Google Answers Logo
View Question
Q: Origin of "Entrepreneur" ( Answered 4 out of 5 stars,   1 Comment )
Subject: Origin of "Entrepreneur"
Category: Reference, Education and News > General Reference
Asked by: genabean-ga
List Price: $5.00
Posted: 01 Jul 2004 10:27 PDT
Expires: 31 Jul 2004 10:27 PDT
Question ID: 368558
I have heard that the term and definition of "entrepreneur" was coined
by the Frenchman, Jean Baptiste Say.  What else can you tell me about
the origin of the term, its definition and Jean Baptiste Say (i.e. the
exact quote and definition, other definitions...)?
Subject: Re: Origin of "Entrepreneur"
Answered By: bobbie7-ga on 01 Jul 2004 11:00 PDT
Rated:4 out of 5 stars
Hi genabean!

My search returned the following results regarding the definition and
origins of the term entrepreneur.

The Origin & Meaning of the Word Entrepreneur:

?The word entrepreneur comes from the 13th century French verb
entreprendre, meaning ?to do something? or ?to undertake.? By the 16th
century, the noun entrepreneur, had emerged to refer to someone who
undertakes a business venture. The first academic usage of the term
was by economist Richard Cantillon in 1730. For Cantillion, the
bearing of risk ? engaging in business without an assurance of the
profits that will be derived ? is the distinguishing feature of an

The term entrepreneur was further popularized by economist Jean
Baptiste Say, who in the early 1800s, used the term to refer to
individuals who create value in an economy by moving resources out of
areas of low productivity and into areas of higher productivity and
greater yield. In 1848, economist John Stuart Mill used the term in
his very popular book, Principles of Political Economy. To Mill, the
distinguishing feature of an entrepreneur was that they assume both
the risk and the management of a business.?

West Virginia University: College of Business and Economics


The Evolution of Entrepreneur Definitions

13th Century
?The earliest definition we found was from the 13th century, where we
learn the word?s root.  The origin of the English word entrepreneur
comes from the French word entreprendre, which can be translated to
mean ?to do something? or ?to undertake.?

16th Century
?In the 16th century, we see the first mention of business used in the
definitions.  Therefore, we find entrepreneur defined as someone who
undertakes a business venture.?

18th Century
?Richard Cantillon (in about 1730 in academia) ascribed to a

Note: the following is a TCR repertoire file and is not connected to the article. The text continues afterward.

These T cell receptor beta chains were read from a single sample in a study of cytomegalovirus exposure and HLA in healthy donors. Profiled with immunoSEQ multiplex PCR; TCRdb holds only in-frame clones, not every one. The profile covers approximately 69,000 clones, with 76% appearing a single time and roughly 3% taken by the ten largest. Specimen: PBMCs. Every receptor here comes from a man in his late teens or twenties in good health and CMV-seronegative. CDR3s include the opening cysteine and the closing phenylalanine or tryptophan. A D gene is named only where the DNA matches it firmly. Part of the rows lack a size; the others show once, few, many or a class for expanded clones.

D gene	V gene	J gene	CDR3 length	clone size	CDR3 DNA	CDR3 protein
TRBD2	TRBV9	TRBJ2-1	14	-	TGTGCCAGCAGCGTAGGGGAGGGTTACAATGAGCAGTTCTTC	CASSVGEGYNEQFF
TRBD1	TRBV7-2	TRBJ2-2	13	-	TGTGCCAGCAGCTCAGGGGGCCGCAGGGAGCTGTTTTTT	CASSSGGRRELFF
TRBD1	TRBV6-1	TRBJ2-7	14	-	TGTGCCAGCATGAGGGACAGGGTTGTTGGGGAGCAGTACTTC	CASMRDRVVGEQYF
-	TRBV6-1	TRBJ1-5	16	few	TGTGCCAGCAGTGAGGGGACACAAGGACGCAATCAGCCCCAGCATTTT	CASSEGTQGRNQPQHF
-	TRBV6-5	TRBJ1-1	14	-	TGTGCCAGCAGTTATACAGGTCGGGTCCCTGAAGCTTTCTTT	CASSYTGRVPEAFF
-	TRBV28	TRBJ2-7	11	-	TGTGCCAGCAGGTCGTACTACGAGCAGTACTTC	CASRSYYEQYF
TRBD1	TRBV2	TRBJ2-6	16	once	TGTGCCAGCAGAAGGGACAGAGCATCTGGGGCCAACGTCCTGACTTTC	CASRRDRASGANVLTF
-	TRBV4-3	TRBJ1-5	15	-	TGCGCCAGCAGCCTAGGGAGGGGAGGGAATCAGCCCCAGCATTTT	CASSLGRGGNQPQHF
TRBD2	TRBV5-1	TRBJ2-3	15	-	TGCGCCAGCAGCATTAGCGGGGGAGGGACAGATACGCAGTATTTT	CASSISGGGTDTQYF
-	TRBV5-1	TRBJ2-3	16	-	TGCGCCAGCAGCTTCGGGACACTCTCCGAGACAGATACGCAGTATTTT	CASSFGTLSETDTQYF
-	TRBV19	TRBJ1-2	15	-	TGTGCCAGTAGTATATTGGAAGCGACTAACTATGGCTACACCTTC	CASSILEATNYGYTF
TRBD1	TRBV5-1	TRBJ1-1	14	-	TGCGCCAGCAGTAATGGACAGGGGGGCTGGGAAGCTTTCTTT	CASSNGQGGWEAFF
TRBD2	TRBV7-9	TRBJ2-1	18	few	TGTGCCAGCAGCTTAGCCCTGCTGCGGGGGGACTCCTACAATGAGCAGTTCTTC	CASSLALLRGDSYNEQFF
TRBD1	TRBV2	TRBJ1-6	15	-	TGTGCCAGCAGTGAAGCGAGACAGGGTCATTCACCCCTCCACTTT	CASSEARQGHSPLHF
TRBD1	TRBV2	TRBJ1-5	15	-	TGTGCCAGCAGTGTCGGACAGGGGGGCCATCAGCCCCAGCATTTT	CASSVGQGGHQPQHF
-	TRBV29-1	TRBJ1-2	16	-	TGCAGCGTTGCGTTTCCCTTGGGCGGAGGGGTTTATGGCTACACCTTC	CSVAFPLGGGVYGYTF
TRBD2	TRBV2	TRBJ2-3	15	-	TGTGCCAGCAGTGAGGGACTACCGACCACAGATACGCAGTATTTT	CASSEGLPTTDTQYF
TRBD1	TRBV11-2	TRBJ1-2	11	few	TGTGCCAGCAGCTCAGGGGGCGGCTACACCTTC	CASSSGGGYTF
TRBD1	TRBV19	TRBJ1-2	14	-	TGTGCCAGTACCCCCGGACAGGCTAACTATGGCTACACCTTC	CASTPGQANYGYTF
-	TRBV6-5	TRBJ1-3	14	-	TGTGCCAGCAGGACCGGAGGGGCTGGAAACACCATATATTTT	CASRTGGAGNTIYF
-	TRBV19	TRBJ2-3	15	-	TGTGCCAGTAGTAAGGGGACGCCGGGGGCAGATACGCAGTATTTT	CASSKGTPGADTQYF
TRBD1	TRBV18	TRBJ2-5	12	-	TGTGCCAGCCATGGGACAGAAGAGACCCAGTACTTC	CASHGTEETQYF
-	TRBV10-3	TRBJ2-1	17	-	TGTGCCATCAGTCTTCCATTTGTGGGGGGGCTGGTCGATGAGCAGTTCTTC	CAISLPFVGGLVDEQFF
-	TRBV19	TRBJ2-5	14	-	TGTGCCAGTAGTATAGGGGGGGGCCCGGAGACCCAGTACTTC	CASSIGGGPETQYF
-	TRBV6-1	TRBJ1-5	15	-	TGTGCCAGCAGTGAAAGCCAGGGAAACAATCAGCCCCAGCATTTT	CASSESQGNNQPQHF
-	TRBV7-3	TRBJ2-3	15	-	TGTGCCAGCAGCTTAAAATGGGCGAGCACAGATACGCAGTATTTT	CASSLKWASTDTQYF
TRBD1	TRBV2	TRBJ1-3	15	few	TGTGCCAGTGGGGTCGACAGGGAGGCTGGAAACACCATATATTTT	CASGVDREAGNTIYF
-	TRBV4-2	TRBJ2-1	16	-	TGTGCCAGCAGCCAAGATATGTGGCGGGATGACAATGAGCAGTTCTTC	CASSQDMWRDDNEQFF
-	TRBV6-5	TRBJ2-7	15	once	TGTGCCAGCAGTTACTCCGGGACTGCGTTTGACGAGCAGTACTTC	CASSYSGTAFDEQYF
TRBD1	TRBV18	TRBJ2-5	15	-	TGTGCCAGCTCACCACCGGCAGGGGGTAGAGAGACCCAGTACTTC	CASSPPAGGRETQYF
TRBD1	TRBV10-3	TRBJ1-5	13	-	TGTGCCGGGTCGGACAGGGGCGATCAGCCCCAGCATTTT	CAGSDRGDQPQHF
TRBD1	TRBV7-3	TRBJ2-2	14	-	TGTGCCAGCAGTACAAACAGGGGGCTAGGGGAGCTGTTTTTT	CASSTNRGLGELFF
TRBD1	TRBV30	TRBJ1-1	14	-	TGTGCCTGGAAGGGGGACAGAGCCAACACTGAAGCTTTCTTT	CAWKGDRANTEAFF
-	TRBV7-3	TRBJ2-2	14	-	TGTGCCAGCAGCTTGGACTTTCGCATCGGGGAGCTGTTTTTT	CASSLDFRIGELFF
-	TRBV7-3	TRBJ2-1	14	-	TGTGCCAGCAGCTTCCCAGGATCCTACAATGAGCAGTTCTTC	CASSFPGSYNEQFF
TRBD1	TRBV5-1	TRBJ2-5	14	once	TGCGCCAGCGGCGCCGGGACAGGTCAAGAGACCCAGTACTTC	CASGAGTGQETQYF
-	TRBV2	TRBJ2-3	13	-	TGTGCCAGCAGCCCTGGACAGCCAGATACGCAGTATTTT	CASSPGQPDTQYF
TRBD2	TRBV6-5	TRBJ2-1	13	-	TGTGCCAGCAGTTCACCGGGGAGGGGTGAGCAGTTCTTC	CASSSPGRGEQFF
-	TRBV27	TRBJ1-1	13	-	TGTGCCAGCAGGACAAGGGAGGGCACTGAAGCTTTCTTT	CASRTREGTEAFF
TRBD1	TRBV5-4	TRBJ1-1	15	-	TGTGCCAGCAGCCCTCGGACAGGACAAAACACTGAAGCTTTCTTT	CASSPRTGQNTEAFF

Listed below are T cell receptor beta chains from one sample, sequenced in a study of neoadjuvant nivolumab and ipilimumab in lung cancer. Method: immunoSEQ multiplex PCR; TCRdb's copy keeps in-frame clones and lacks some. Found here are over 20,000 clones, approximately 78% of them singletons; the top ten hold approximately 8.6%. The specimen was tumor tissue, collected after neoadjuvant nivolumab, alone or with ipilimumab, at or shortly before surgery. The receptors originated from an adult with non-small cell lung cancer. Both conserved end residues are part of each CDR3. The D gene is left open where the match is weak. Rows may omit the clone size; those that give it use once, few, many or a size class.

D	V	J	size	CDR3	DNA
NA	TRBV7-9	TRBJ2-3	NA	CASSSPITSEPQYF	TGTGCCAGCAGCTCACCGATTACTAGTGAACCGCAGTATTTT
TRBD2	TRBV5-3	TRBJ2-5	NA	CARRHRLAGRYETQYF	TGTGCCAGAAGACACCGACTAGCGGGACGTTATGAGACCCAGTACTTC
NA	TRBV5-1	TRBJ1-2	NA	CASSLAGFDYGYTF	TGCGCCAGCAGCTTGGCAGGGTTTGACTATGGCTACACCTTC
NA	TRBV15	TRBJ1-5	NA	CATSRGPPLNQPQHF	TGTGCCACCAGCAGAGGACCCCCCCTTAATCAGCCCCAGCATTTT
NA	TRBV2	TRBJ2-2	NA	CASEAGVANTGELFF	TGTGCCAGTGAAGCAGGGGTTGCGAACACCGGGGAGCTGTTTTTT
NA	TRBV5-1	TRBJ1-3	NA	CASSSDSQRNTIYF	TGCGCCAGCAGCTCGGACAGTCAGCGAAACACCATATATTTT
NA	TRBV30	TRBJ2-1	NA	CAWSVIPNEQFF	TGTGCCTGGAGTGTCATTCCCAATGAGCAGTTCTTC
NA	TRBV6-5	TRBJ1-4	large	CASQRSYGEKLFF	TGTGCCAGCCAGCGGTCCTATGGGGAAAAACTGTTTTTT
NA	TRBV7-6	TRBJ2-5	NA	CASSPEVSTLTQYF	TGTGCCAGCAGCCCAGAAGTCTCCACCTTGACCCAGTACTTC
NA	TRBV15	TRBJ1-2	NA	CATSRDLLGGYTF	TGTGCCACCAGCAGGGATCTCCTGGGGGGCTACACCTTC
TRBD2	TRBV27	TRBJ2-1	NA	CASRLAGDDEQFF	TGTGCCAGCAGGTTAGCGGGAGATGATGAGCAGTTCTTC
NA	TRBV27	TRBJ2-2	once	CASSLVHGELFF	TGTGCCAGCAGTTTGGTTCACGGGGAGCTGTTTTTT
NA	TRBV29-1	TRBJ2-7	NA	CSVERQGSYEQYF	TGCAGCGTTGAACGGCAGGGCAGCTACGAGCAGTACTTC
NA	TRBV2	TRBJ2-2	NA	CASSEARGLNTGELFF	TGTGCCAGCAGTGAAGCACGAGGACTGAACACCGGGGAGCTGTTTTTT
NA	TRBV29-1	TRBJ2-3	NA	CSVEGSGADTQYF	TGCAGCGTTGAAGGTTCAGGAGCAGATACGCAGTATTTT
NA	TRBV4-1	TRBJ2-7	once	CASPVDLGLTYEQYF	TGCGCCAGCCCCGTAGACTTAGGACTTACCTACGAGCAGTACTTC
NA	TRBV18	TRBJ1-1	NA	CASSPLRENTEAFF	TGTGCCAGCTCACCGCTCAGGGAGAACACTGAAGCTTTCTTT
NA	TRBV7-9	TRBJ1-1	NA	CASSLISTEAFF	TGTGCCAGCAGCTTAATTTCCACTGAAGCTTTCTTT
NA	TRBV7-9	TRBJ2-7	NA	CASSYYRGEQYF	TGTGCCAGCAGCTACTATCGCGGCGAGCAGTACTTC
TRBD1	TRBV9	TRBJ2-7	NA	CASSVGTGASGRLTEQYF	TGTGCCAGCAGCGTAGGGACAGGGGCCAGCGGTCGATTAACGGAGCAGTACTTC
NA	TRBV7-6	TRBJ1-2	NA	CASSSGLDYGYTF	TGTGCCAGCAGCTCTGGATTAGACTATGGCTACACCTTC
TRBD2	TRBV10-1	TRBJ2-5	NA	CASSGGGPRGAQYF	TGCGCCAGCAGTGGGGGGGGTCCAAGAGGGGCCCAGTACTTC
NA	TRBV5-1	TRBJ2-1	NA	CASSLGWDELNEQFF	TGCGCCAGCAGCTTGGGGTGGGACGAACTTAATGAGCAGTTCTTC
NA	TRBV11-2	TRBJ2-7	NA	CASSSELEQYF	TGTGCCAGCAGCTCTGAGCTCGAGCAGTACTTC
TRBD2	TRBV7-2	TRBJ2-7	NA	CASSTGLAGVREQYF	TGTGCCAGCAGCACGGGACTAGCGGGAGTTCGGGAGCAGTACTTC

definition which added a risk component to the definition.  Therefore,
an entrepreneur was someone who undertakes a business venture with no
guarantee of profits. said another way an entrepreneur is ?the bearer
of risks inflicted by changes in market demand.?

19th Century 
?During the 19th century, three economists post views on
entrepreneurship:  John Baptiste Say, John Stuart Mill, and Alfred
Marshall.  This is the first century in which we begin to see the
definition include actions and special skills required of

?Jean Baptiste Say determines that the entrepreneur is someone who
earns profits by shifting resources from areas of low productivity to
areas of high productivity.  He further is known to require the
entrepreneur to possess knowledge and judgment so that the
entrepreneur is constantly aware of the costs and prices of his goods
and can determine how to compare opportunities.?

?Mid-century, John Stuart Mill describes the entrepreneur as someone
who assumes not only the risk of a business venture (as a capitalist)
but also the management of the business venture.  It is this addition
of a management component that builds on Say?s judgment requirement.?

?In the late 1800?s Alfred Marshall emphasizes the importance of
entrepreneurship by tying the resource component (from Say) and
management component (from Mill) together.  Marshall claims that four
primary factors are necessary for production:  land, labor, capital,
and organization (which is the key factor to coordinate the other
three resources).?


From the Louisville Business Journal:

?One of the first uses of the word was in the late 1700s by Jean
Baptiste Say, an economist who is credited with developing the concept
of entrepreneurship. He described an entrepreneur in terms of